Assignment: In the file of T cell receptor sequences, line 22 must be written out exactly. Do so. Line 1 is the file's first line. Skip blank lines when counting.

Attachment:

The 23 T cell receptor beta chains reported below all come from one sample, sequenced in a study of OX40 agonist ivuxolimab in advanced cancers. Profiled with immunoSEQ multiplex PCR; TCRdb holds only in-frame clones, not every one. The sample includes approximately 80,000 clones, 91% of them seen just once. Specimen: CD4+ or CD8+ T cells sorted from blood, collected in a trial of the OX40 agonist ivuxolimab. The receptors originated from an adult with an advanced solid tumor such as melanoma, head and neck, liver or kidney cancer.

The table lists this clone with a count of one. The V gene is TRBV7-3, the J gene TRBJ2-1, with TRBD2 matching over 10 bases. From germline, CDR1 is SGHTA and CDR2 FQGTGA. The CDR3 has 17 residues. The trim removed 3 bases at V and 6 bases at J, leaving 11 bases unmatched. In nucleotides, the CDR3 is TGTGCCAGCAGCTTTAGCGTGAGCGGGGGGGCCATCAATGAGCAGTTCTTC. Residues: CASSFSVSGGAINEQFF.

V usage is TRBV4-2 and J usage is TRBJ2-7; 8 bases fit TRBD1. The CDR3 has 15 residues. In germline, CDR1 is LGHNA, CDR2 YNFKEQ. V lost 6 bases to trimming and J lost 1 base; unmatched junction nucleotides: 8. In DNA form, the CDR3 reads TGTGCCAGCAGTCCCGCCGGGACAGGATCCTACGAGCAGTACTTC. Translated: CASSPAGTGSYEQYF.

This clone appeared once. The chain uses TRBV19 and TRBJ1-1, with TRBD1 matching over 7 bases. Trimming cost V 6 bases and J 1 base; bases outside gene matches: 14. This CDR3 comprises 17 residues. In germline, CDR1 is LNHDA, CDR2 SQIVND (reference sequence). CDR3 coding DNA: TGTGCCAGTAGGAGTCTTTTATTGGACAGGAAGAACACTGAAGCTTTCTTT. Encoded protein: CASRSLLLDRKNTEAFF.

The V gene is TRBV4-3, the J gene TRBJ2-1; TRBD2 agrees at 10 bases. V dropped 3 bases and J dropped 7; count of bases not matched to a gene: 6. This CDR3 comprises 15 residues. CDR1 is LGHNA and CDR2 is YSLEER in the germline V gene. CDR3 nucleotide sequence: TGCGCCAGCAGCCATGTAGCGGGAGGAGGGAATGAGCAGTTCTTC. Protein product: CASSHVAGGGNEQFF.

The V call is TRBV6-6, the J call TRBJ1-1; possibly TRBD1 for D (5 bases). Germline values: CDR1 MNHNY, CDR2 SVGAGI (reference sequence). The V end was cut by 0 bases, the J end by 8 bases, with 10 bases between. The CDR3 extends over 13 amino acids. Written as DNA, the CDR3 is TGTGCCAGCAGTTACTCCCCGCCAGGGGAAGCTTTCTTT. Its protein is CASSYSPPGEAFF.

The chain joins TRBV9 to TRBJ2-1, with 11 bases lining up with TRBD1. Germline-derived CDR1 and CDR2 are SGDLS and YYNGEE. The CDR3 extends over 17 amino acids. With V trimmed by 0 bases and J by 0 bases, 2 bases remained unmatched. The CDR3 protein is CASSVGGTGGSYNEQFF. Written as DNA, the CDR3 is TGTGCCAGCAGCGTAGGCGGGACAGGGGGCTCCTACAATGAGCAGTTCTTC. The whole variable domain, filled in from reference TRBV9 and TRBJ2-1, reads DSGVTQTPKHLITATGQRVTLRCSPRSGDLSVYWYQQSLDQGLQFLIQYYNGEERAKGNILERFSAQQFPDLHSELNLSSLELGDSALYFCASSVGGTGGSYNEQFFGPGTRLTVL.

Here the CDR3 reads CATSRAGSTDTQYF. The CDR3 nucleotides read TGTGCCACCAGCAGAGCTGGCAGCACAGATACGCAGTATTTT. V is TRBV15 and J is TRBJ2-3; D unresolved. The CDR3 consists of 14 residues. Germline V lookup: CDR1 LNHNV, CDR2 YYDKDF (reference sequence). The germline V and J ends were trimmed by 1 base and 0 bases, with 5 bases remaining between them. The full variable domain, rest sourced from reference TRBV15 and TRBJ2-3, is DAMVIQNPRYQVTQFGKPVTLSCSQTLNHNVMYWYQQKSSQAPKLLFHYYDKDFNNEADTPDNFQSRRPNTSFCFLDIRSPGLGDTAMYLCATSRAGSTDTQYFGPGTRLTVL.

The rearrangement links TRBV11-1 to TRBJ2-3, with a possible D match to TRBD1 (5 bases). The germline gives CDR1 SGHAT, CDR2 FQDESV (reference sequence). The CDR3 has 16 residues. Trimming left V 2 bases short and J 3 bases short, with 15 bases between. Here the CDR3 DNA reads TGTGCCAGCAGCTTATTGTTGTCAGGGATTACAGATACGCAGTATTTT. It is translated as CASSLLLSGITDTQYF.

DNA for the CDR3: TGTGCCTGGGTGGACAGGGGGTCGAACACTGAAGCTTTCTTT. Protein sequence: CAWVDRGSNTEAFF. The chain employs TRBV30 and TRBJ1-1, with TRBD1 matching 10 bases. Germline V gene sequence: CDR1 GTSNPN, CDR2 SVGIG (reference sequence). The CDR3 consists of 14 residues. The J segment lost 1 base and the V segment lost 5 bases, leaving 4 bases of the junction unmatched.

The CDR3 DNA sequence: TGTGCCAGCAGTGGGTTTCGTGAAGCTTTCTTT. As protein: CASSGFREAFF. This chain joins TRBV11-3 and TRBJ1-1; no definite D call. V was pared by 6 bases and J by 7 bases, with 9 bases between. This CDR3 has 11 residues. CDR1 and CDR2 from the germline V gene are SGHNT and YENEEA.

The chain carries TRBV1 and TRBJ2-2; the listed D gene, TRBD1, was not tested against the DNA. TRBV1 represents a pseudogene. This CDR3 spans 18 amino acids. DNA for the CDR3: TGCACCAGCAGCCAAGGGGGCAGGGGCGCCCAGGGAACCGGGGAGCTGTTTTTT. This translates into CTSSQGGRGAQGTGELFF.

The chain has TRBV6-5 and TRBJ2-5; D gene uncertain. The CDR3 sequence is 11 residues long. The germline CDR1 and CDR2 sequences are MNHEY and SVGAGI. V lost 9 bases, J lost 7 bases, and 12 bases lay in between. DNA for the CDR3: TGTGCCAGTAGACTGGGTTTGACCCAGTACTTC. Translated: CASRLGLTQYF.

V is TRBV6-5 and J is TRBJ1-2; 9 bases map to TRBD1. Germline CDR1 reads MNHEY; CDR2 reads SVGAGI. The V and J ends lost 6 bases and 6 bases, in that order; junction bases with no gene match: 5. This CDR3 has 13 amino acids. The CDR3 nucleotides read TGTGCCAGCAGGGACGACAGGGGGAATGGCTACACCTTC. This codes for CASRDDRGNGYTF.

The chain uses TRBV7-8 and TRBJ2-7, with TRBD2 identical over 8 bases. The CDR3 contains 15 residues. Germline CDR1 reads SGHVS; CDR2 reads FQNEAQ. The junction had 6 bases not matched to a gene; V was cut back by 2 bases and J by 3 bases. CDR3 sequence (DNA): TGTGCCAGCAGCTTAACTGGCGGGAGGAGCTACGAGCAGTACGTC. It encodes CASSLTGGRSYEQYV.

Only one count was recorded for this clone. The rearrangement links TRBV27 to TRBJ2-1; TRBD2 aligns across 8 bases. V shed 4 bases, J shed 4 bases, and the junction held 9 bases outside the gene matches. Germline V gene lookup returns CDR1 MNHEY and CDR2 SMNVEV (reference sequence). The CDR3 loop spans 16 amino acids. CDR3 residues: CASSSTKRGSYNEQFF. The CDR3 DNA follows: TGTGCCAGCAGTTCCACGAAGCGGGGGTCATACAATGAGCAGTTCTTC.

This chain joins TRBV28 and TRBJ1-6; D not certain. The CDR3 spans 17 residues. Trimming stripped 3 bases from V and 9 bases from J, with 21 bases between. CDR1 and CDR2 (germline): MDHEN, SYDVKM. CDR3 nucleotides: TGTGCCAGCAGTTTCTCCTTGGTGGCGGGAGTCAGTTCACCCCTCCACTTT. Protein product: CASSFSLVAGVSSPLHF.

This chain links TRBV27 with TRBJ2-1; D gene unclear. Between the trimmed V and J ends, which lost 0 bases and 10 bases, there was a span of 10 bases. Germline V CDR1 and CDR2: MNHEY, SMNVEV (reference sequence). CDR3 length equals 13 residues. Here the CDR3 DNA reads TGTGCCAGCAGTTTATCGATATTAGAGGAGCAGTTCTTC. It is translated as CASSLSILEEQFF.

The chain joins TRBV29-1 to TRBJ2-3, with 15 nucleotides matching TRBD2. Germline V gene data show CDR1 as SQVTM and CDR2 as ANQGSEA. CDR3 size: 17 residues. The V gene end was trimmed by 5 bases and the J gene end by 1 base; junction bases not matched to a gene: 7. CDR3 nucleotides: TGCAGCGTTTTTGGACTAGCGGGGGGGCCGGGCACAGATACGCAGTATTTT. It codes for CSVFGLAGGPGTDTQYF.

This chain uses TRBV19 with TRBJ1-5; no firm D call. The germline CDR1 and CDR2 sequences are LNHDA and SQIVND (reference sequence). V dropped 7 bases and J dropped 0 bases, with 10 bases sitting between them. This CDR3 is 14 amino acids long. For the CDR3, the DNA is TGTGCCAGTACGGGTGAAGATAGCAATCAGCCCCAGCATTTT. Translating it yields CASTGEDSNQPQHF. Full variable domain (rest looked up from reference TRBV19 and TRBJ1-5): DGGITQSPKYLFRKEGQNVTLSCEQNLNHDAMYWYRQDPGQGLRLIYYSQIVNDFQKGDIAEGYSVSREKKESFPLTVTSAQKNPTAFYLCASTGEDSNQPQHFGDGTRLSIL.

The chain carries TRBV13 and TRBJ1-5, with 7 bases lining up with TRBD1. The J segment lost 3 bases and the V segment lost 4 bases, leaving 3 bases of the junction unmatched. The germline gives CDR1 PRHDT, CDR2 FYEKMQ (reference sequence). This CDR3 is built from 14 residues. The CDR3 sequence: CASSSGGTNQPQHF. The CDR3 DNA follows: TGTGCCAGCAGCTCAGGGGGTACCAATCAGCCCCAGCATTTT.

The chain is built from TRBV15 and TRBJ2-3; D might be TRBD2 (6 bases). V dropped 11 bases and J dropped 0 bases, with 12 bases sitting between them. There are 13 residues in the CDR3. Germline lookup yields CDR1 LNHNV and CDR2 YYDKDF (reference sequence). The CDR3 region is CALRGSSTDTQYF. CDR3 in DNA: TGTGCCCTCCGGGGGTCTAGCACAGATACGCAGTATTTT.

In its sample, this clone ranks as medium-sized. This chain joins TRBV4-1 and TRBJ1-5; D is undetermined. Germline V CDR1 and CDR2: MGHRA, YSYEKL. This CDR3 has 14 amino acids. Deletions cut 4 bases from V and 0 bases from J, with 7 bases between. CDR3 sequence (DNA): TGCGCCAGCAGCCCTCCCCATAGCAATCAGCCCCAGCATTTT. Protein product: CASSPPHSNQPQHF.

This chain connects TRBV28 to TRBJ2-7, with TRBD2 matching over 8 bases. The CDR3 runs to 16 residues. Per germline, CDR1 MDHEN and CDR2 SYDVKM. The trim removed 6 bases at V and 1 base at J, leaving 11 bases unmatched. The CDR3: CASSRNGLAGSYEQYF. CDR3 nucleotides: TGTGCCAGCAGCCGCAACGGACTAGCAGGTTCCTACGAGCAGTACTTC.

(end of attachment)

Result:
The chain is built from TRBV15 and TRBJ2-3; D might be TRBD2 (6 bases). V dropped 11 bases and J dropped 0 bases, with 12 bases sitting between them. There are 13 residues in the CDR3. Germline lookup yields CDR1 LNHNV and CDR2 YYDKDF (reference sequence). The CDR3 region is CALRGSSTDTQYF. CDR3 in DNA: TGTGCCCTCCGGGGGTCTAGCACAGATACGCAGTATTTT.